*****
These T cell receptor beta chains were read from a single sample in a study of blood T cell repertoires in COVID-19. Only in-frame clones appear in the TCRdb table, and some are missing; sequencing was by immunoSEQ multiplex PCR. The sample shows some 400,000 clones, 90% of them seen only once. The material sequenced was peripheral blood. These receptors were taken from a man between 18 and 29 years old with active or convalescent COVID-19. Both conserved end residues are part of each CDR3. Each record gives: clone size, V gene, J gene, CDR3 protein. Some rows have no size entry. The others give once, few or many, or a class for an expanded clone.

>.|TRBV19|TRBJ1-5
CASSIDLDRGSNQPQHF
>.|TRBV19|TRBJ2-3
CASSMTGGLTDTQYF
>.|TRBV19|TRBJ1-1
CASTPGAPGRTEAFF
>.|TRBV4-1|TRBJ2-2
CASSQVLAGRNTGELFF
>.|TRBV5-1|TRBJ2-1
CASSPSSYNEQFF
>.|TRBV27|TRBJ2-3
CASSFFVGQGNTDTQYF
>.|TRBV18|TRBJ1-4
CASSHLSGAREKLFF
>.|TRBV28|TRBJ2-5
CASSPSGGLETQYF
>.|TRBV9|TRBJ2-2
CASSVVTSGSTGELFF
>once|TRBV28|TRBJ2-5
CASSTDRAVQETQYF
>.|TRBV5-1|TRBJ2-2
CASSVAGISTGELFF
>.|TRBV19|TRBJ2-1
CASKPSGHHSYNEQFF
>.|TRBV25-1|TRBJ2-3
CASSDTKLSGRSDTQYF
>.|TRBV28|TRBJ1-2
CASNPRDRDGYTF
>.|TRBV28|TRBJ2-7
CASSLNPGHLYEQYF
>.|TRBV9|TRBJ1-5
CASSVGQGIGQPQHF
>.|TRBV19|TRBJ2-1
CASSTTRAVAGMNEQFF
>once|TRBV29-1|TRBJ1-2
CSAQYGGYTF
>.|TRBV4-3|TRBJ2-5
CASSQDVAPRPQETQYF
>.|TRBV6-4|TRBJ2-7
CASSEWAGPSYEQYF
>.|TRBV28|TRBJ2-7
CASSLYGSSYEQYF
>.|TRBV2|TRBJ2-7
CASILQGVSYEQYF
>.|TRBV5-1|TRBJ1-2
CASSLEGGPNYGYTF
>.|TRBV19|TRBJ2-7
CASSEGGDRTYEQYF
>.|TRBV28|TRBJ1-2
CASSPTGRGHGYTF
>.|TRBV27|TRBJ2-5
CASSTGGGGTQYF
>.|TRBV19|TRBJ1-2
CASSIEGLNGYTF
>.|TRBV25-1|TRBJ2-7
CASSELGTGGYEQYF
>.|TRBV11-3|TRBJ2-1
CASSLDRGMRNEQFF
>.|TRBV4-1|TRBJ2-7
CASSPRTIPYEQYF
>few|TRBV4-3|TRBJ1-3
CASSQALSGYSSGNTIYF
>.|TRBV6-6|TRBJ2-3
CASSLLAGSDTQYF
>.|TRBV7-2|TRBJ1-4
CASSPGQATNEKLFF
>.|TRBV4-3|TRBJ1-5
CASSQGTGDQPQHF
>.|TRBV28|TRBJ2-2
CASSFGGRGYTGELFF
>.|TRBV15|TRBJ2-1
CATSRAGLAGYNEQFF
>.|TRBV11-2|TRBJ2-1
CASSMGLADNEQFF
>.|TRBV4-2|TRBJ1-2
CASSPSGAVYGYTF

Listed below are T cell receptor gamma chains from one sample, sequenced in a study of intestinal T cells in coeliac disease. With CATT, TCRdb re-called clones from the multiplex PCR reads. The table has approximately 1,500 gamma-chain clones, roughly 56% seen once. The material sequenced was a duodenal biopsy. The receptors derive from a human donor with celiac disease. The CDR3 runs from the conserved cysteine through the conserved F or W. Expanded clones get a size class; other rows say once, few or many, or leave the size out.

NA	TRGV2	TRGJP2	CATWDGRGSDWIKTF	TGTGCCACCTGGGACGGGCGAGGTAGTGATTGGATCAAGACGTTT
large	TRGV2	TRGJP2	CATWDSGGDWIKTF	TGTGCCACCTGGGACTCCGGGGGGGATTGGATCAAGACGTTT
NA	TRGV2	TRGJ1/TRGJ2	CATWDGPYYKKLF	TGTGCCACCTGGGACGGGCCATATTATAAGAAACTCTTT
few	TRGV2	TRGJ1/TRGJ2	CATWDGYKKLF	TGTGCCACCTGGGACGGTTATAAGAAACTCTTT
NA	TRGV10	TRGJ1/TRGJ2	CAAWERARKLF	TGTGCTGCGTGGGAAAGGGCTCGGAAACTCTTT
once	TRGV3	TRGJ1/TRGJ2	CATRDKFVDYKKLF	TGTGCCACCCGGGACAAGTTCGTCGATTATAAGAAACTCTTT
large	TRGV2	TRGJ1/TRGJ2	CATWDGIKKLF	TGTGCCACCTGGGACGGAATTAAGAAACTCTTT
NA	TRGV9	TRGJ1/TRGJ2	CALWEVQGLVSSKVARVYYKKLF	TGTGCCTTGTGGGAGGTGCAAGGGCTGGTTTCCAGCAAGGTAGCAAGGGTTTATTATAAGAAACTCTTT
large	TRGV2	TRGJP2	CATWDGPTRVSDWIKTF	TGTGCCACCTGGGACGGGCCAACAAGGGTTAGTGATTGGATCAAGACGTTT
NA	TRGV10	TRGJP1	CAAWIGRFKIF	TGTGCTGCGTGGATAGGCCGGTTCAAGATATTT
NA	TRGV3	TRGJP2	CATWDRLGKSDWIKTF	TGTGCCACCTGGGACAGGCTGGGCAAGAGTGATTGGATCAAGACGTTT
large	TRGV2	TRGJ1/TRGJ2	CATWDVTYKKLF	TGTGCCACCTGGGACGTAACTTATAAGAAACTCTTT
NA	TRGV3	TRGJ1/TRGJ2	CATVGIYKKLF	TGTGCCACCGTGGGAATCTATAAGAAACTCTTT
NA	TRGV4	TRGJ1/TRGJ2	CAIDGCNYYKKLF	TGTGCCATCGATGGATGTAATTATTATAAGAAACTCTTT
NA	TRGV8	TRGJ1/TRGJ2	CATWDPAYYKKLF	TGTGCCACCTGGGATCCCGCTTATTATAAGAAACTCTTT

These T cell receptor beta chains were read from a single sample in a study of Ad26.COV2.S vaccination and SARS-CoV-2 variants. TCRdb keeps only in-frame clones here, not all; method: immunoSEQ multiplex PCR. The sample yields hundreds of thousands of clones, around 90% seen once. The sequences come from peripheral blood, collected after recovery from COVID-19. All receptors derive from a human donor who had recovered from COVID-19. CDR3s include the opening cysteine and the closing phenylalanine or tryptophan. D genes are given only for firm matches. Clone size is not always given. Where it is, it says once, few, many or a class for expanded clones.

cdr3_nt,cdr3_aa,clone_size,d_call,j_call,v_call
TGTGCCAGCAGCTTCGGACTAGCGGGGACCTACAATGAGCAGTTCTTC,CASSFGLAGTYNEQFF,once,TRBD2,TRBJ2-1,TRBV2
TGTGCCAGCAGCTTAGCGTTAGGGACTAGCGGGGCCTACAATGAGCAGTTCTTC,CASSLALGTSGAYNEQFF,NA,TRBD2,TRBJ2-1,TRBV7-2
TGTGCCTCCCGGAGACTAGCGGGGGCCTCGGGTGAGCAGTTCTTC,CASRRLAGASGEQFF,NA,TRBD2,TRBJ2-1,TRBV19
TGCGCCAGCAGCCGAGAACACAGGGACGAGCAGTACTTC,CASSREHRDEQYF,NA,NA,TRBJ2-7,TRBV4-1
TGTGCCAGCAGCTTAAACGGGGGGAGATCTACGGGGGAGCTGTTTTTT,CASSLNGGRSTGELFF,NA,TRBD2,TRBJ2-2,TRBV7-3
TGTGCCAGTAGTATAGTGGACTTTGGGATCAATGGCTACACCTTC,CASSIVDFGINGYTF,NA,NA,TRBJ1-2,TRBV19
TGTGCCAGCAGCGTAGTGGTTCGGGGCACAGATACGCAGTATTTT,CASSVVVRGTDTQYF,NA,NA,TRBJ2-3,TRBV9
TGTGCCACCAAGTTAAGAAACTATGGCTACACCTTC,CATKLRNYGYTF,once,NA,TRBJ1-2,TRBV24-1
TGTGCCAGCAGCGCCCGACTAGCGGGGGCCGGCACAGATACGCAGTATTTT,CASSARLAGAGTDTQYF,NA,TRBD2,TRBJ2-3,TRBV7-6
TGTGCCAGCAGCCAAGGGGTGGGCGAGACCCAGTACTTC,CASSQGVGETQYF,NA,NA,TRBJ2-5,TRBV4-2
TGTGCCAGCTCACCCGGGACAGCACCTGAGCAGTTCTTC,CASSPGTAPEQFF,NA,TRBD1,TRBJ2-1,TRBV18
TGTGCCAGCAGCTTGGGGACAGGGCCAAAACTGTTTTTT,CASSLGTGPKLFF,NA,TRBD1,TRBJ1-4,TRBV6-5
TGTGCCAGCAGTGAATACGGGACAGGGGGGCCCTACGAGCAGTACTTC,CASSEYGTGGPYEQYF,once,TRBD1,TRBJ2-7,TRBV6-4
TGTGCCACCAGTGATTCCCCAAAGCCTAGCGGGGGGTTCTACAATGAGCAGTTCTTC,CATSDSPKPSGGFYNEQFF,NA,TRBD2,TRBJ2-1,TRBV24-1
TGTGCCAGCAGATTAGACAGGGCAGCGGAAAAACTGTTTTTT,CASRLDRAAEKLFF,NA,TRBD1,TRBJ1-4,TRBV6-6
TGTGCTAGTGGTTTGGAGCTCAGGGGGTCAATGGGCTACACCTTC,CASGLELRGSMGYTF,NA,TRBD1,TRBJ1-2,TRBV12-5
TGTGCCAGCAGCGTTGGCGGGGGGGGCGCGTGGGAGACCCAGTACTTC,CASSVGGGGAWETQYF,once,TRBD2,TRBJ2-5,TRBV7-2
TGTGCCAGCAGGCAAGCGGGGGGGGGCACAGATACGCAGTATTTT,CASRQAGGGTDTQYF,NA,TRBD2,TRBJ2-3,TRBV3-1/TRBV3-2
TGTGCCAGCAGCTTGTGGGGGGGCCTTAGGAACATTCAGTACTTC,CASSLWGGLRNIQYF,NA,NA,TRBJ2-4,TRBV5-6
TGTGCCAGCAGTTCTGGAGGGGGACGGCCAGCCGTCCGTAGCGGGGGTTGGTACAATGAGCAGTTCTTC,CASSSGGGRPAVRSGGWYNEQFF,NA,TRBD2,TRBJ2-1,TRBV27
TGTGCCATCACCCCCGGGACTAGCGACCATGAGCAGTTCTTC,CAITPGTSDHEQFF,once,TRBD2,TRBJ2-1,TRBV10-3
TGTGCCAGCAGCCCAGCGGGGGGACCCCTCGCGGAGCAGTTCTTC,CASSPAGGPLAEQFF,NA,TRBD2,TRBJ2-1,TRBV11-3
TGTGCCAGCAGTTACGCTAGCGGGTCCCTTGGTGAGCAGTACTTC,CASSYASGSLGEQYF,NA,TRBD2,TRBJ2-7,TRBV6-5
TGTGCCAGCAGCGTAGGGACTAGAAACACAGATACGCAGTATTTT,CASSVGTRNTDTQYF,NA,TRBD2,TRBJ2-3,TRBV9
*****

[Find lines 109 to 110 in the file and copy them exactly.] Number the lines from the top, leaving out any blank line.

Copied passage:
TGTGCCACCAGTGATTCCCCAAAGCCTAGCGGGGGGTTCTACAATGAGCAGTTCTTC,CATSDSPKPSGGFYNEQFF,NA,TRBD2,TRBJ2-1,TRBV24-1
TGTGCCAGCAGATTAGACAGGGCAGCGGAAAAACTGTTTTTT,CASRLDRAAEKLFF,NA,TRBD1,TRBJ1-4,TRBV6-6